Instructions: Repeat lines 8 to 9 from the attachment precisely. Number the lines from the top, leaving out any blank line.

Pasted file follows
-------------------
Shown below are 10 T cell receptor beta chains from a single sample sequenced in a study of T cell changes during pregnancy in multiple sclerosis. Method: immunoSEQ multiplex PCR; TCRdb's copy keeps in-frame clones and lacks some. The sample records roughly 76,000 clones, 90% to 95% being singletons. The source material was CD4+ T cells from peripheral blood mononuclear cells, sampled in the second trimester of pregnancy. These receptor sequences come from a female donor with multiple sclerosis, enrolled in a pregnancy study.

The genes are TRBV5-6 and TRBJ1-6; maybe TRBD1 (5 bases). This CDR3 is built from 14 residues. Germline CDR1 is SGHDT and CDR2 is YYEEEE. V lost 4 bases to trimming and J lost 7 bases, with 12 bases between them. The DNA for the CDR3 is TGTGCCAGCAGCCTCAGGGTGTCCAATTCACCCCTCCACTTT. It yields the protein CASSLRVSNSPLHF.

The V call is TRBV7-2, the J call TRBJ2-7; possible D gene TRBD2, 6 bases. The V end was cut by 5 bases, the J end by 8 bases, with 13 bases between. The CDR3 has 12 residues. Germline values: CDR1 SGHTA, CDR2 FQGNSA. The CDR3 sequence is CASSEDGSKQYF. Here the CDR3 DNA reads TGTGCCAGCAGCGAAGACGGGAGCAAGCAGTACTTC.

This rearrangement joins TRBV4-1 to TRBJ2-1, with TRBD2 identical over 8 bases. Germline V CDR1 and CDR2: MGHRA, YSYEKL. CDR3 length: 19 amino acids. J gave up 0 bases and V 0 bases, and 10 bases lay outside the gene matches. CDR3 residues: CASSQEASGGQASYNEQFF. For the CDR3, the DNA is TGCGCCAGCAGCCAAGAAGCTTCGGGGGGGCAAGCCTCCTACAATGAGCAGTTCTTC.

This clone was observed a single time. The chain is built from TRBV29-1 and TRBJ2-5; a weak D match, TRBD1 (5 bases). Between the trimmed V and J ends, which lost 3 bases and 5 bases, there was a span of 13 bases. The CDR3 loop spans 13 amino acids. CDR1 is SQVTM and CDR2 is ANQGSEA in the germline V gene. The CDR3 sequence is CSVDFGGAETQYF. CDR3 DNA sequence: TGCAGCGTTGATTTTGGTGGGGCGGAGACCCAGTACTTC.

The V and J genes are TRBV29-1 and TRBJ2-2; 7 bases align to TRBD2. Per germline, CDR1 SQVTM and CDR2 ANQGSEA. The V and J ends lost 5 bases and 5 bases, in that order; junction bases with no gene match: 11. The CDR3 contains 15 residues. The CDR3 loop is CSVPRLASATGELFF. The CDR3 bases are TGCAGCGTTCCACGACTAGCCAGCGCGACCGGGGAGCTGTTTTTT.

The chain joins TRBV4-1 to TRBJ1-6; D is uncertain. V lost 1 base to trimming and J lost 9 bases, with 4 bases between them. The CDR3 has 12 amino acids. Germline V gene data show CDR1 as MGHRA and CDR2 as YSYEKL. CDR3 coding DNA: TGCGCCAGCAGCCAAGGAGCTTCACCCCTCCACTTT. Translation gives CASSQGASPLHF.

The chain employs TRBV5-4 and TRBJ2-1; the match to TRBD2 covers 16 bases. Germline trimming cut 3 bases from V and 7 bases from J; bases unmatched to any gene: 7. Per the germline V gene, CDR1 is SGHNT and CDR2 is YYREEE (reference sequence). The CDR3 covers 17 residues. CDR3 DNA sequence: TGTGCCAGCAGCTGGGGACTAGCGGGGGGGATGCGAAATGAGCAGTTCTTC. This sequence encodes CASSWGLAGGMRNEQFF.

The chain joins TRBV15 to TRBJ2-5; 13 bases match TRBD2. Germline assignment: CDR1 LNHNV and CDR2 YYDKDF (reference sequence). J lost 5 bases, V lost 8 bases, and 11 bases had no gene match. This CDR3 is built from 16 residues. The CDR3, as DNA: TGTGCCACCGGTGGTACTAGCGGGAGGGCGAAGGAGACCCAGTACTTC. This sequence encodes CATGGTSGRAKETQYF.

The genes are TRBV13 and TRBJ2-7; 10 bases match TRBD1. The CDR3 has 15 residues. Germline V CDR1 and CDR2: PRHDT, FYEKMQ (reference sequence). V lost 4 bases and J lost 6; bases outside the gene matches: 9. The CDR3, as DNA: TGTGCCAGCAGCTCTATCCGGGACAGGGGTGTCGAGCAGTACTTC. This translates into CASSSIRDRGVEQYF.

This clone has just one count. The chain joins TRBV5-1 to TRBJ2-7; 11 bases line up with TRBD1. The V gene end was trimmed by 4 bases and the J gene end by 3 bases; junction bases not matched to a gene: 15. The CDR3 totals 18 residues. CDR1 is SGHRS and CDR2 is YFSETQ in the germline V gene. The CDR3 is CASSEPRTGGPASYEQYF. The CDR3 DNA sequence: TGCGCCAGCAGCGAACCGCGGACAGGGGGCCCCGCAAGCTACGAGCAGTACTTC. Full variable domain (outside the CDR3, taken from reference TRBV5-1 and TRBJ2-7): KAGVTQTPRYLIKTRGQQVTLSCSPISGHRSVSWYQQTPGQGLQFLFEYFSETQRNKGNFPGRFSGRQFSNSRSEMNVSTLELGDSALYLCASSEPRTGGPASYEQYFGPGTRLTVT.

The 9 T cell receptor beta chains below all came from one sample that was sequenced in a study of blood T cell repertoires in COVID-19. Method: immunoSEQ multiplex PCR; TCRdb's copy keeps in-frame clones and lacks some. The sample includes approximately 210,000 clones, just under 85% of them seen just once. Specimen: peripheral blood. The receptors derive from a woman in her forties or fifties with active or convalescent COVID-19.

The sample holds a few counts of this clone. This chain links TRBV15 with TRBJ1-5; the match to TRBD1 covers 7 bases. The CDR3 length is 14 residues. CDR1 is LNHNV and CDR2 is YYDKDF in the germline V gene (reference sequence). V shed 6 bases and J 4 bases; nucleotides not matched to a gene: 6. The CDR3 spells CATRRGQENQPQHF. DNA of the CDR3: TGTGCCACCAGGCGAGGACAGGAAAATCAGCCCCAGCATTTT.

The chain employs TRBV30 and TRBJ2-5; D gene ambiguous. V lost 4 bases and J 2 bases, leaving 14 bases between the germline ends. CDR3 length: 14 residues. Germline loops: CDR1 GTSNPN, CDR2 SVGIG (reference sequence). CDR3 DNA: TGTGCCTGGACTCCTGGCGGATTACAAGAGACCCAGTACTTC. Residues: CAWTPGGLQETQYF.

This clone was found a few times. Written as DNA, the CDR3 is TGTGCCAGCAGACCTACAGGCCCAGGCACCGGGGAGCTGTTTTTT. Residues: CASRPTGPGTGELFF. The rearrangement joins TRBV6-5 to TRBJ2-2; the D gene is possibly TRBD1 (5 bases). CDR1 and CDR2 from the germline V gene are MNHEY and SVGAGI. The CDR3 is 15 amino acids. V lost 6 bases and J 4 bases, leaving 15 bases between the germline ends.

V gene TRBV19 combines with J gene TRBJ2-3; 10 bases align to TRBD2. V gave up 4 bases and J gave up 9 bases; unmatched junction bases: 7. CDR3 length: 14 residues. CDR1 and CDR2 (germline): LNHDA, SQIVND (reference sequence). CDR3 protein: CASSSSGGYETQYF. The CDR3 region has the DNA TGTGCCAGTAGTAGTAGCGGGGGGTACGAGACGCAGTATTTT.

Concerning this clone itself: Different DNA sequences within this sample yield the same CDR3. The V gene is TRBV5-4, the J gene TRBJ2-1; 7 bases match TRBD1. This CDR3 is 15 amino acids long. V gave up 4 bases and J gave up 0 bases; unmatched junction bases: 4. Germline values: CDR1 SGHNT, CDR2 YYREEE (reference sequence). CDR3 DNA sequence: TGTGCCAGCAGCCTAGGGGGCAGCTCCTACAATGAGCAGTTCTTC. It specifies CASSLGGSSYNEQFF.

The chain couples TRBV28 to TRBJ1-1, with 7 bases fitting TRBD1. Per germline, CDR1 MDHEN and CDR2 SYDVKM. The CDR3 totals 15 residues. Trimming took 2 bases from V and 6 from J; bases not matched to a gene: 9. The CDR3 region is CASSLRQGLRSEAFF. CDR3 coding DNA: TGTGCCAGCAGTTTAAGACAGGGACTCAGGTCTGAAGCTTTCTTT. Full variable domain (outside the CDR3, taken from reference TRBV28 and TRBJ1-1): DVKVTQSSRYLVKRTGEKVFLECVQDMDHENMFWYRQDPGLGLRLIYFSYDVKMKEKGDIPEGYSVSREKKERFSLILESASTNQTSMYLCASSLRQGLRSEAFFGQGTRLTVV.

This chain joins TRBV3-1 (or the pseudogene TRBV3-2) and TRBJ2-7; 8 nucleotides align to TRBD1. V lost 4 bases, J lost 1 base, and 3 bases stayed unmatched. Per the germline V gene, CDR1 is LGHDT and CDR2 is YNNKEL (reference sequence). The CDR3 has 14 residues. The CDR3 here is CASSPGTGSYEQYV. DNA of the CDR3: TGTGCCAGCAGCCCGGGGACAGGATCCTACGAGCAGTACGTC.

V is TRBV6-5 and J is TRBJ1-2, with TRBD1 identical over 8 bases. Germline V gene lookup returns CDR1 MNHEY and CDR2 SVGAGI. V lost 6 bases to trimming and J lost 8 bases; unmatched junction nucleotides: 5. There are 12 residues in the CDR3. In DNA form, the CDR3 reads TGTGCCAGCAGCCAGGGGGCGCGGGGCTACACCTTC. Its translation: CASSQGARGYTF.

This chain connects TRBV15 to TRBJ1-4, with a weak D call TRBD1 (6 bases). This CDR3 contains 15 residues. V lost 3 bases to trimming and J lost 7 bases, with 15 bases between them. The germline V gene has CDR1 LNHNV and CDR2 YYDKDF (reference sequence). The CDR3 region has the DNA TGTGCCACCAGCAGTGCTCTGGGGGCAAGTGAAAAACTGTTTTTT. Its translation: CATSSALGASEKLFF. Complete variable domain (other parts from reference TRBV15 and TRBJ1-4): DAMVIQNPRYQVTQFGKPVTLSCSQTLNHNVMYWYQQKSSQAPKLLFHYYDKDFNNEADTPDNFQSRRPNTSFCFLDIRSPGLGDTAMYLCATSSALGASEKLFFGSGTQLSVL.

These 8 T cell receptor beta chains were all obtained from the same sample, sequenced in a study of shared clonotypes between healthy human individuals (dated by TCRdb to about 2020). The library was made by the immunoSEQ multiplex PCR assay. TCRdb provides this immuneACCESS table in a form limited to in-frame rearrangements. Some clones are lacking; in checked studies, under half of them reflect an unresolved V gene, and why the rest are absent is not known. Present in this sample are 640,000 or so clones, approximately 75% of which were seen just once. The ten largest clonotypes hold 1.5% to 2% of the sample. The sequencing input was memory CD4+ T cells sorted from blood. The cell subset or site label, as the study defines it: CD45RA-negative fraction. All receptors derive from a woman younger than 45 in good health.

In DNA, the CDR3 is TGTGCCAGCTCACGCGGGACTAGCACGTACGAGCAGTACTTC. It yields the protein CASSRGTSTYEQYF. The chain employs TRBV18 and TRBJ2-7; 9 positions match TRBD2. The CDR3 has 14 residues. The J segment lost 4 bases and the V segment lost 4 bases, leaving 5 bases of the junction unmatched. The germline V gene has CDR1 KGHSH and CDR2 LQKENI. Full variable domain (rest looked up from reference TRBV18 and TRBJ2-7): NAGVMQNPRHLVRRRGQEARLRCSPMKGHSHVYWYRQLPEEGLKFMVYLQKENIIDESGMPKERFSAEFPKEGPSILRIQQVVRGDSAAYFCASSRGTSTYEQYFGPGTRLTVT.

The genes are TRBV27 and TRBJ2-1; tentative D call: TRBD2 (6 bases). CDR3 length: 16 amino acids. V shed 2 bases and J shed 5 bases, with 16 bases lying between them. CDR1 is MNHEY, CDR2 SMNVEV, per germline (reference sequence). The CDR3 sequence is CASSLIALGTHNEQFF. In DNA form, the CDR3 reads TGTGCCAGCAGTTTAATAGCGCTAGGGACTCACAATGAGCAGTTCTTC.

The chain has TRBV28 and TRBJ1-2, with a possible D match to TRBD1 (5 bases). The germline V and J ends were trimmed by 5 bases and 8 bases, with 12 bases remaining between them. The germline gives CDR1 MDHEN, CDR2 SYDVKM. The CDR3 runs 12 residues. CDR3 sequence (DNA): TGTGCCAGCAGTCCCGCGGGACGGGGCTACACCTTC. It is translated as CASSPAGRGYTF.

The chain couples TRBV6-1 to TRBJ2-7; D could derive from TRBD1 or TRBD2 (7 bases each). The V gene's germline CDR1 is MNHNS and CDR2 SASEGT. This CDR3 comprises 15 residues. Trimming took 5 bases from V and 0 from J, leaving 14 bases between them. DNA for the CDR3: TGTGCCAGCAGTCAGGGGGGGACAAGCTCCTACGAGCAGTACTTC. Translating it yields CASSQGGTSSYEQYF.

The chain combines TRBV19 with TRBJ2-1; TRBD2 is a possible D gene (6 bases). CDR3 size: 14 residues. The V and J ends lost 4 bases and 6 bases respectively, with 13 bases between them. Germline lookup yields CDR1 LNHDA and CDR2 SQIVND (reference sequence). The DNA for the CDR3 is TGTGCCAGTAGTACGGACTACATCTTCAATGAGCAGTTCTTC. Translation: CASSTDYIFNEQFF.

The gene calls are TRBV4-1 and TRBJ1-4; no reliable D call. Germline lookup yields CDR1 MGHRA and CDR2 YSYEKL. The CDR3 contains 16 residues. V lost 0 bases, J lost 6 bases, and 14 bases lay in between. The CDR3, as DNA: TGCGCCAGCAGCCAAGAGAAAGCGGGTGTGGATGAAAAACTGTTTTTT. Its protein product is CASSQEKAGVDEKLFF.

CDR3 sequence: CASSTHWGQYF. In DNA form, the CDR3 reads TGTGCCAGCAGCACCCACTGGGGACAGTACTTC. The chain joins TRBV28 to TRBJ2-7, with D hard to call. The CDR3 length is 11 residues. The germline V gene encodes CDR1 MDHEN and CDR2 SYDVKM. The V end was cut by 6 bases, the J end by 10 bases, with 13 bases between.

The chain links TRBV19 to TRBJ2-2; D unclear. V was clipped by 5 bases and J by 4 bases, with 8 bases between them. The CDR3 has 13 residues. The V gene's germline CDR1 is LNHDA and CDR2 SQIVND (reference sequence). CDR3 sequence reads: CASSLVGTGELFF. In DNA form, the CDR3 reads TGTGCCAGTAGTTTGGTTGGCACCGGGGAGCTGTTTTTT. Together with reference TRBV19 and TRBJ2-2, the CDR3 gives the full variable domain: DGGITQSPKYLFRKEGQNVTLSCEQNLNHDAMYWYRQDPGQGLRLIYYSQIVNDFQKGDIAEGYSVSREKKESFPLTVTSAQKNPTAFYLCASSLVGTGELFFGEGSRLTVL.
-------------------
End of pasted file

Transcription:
The chain employs TRBV5-4 and TRBJ2-1; the match to TRBD2 covers 16 bases. Germline trimming cut 3 bases from V and 7 bases from J; bases unmatched to any gene: 7. Per the germline V gene, CDR1 is SGHNT and CDR2 is YYREEE (reference sequence). The CDR3 covers 17 residues. CDR3 DNA sequence: TGTGCCAGCAGCTGGGGACTAGCGGGGGGGATGCGAAATGAGCAGTTCTTC. This sequence encodes CASSWGLAGGMRNEQFF.

The chain joins TRBV15 to TRBJ2-5; 13 bases match TRBD2. Germline assignment: CDR1 LNHNV and CDR2 YYDKDF (reference sequence). J lost 5 bases, V lost 8 bases, and 11 bases had no gene match. This CDR3 is built from 16 residues. The CDR3, as DNA: TGTGCCACCGGTGGTACTAGCGGGAGGGCGAAGGAGACCCAGTACTTC. This sequence encodes CATGGTSGRAKETQYF.